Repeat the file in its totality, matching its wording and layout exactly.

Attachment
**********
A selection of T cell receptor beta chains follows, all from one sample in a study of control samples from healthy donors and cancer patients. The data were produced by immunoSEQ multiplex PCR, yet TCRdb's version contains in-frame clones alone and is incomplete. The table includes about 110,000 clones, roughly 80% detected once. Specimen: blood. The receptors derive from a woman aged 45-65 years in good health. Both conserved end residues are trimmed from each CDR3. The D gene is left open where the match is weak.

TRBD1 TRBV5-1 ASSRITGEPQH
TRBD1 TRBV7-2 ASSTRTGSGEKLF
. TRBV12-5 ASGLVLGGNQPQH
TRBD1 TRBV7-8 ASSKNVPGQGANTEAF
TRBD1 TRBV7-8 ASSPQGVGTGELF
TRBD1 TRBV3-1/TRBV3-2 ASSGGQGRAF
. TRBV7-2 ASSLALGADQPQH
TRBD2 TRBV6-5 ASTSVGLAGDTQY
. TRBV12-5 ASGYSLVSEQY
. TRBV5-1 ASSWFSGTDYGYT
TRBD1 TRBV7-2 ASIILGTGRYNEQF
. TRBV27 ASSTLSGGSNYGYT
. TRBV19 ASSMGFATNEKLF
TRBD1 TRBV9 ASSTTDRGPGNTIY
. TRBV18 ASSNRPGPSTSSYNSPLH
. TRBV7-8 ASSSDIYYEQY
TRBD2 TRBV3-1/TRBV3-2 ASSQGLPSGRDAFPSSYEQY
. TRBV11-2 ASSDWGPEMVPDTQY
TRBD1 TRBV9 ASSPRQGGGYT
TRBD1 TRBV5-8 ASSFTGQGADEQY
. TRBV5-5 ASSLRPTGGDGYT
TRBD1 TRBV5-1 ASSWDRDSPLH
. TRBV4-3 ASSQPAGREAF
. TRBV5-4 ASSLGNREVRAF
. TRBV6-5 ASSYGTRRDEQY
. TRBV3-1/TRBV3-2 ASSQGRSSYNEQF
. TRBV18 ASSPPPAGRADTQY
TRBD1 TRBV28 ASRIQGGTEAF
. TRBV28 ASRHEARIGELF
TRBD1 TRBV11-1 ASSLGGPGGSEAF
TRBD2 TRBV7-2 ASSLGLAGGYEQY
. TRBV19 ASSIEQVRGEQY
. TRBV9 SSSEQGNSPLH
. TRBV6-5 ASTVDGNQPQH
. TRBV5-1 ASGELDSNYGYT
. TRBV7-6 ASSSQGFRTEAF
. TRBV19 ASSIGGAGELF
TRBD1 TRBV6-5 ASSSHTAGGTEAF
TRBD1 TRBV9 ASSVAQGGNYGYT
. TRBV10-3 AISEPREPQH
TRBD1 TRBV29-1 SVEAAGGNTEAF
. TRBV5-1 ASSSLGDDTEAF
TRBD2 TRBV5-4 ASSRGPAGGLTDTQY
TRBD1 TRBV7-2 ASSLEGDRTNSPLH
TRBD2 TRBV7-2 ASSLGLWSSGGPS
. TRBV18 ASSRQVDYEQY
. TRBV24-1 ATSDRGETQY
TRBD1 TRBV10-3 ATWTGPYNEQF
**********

A selection of T cell receptor beta chains follows, all from one sample in a study of control samples from healthy donors and cancer patients. The data were produced by immunoSEQ multiplex PCR, yet TCRdb's version contains in-frame clones alone and is incomplete. The table includes about 110,000 clones, roughly 80% detected once. Specimen: blood. The receptors derive from a woman aged 45-65 years in good health. Both conserved end residues are trimmed from each CDR3. The D gene is left open where the match is weak.

TRBD1 TRBV5-1 ASSRITGEPQH
TRBD1 TRBV7-2 ASSTRTGSGEKLF
. TRBV12-5 ASGLVLGGNQPQH
TRBD1 TRBV7-8 ASSKNVPGQGANTEAF
TRBD1 TRBV7-8 ASSPQGVGTGELF
TRBD1 TRBV3-1/TRBV3-2 ASSGGQGRAF
. TRBV7-2 ASSLALGADQPQH
TRBD2 TRBV6-5 ASTSVGLAGDTQY
. TRBV12-5 ASGYSLVSEQY
. TRBV5-1 ASSWFSGTDYGYT
TRBD1 TRBV7-2 ASIILGTGRYNEQF
. TRBV27 ASSTLSGGSNYGYT
. TRBV19 ASSMGFATNEKLF
TRBD1 TRBV9 ASSTTDRGPGNTIY
. TRBV18 ASSNRPGPSTSSYNSPLH
. TRBV7-8 ASSSDIYYEQY
TRBD2 TRBV3-1/TRBV3-2 ASSQGLPSGRDAFPSSYEQY
. TRBV11-2 ASSDWGPEMVPDTQY
TRBD1 TRBV9 ASSPRQGGGYT
TRBD1 TRBV5-8 ASSFTGQGADEQY
. TRBV5-5 ASSLRPTGGDGYT
TRBD1 TRBV5-1 ASSWDRDSPLH
. TRBV4-3 ASSQPAGREAF
. TRBV5-4 ASSLGNREVRAF
. TRBV6-5 ASSYGTRRDEQY
. TRBV3-1/TRBV3-2 ASSQGRSSYNEQF
. TRBV18 ASSPPPAGRADTQY
TRBD1 TRBV28 ASRIQGGTEAF
. TRBV28 ASRHEARIGELF
TRBD1 TRBV11-1 ASSLGGPGGSEAF
TRBD2 TRBV7-2 ASSLGLAGGYEQY
. TRBV19 ASSIEQVRGEQY
. TRBV9 SSSEQGNSPLH
. TRBV6-5 ASTVDGNQPQH
. TRBV5-1 ASGELDSNYGYT
. TRBV7-6 ASSSQGFRTEAF
. TRBV19 ASSIGGAGELF
TRBD1 TRBV6-5 ASSSHTAGGTEAF
TRBD1 TRBV9 ASSVAQGGNYGYT
. TRBV10-3 AISEPREPQH
TRBD1 TRBV29-1 SVEAAGGNTEAF
. TRBV5-1 ASSSLGDDTEAF
TRBD2 TRBV5-4 ASSRGPAGGLTDTQY
TRBD1 TRBV7-2 ASSLEGDRTNSPLH
TRBD2 TRBV7-2 ASSLGLWSSGGPS
. TRBV18 ASSRQVDYEQY
. TRBV24-1 ATSDRGETQY
TRBD1 TRBV10-3 ATWTGPYNEQF